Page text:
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Rules Hack

I'm thinking of tinkering with one of the Fate Core rules so that the GM receives Fate Points instead of them disappearing into the ether after a player spends them.

  1. Players begin with (at least) their Refresh in Fate Points at the beginning of a session.
  2. The GM begins a session with the number of players in Fate Points +1.
  3. The GM does not refresh at the beginning of each scene as per Fate Core rules. Instead, the GM maintains their number of Fate Points throughout the session and Refreshes as above, and could conceivably hold onto Fate Points between sessions as players can.
  4. Players receive Fate Points from an unlimited pool when the GM Compels.
  5. The GM receives all Fate Points spent by players for any reason (not just NPC Compels), but only at the end of the scene
  6. When the GM spends a Fate Point, it leaves the game, thus avoiding an ever-growing closed economy.

What effects will this have on the Fate Point economy and player behavior? The problem I'm trying to solve is running out of Fate Points for NPCs. I anticipate that players will be more reluctant to spend Fate Points, something I wish to avoid. Given my goal of increasing the number of Fate Points available to NPCs, will my solution work? Is there a better solution? Something from an existing Fate supplement would be awesome.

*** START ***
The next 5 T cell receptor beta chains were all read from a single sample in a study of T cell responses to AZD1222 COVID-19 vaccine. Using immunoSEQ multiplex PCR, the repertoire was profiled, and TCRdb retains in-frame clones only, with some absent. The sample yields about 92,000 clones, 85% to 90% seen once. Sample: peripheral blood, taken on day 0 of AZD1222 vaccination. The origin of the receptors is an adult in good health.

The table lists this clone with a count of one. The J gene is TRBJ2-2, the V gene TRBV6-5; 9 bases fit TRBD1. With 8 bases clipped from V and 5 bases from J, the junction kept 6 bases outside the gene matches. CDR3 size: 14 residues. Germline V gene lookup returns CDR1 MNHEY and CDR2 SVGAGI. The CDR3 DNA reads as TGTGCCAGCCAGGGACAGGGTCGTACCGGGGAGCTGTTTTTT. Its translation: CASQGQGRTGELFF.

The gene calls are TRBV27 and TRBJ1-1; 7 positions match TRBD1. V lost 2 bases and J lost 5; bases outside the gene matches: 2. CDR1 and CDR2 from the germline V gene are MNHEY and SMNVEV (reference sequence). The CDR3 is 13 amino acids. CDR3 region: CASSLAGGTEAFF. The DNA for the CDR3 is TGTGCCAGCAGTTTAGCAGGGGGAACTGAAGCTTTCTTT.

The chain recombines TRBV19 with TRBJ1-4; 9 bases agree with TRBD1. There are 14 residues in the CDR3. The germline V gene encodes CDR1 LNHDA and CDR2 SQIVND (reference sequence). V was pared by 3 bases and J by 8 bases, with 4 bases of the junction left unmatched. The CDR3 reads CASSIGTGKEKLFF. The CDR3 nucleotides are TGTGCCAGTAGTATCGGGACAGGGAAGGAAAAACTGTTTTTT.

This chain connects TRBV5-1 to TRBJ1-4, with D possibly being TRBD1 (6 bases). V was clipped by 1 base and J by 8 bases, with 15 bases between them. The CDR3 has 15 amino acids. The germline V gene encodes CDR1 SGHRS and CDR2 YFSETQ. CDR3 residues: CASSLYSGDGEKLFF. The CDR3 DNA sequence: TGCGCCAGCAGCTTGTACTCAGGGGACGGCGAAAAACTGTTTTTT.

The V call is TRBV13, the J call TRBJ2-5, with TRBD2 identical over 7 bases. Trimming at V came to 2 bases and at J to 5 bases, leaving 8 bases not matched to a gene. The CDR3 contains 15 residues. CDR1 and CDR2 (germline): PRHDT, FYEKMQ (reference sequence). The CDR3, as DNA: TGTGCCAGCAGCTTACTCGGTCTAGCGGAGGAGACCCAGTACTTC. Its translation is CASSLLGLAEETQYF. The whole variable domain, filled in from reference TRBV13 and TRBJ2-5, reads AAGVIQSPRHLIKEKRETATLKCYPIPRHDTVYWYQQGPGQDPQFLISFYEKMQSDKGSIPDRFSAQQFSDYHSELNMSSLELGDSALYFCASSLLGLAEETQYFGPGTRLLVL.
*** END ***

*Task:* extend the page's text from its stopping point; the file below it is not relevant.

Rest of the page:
The idea for this alteration came, originally from Ryan Macklin's blog, although it's altered to avoid a closed economy. In the blog, Ryan Macklin suggests no Fate Points enter or leave the game, and whenever a players spends a Fate Point, it goes to the GM. Ryan appears only to be tossing ideas around, and has not playtested his suggestion.

RE: Chip Hungriness

  • Occurs during large scale battles when it does not seem logical to end the scene
  • Occurs because of NPCs who have Fate Point powered stunts (spells) eating up all the Fate Points for all the other NPCs.
  • Occurs because players do not feel empowered to, or forget to Compel NPCs.

Alternative Solutions

Instead of hacking the system, I've decided to implement the following solutions:

  • Break up protracted battles into smaller, mini-battles, each of which is its own scene. Doing so without seeming cheap is going to be a challenge, so I need additional solutions.
  • Give Big Bads and some lieutenants Fate Points of their own so they stop eating up from the general pool.
  • Give each player 1 red Fate Point chip which is only usable for NPC Compels. This should help promote Fate Point spending on NPC Compels.